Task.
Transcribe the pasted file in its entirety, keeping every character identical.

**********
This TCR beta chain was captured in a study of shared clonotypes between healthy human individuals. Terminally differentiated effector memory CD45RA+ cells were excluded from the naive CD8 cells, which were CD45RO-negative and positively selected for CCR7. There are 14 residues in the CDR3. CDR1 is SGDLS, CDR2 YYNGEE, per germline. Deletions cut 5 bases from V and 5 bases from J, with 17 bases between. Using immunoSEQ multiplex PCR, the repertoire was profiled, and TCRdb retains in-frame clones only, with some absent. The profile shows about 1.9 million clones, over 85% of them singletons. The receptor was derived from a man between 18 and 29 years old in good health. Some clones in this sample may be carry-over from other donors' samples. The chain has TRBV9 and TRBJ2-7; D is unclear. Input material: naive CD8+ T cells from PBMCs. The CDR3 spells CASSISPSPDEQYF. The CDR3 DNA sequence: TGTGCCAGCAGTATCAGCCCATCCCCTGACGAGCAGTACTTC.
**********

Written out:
This TCR beta chain was captured in a study of shared clonotypes between healthy human individuals. Terminally differentiated effector memory CD45RA+ cells were excluded from the naive CD8 cells, which were CD45RO-negative and positively selected for CCR7. There are 14 residues in the CDR3. CDR1 is SGDLS, CDR2 YYNGEE, per germline. Deletions cut 5 bases from V and 5 bases from J, with 17 bases between. Using immunoSEQ multiplex PCR, the repertoire was profiled, and TCRdb retains in-frame clones only, with some absent. The profile shows about 1.9 million clones, over 85% of them singletons. The receptor was derived from a man between 18 and 29 years old in good health. Some clones in this sample may be carry-over from other donors' samples. The chain has TRBV9 and TRBJ2-7; D is unclear. Input material: naive CD8+ T cells from PBMCs. The CDR3 spells CASSISPSPDEQYF. The CDR3 DNA sequence: TGTGCCAGCAGTATCAGCCCATCCCCTGACGAGCAGTACTTC.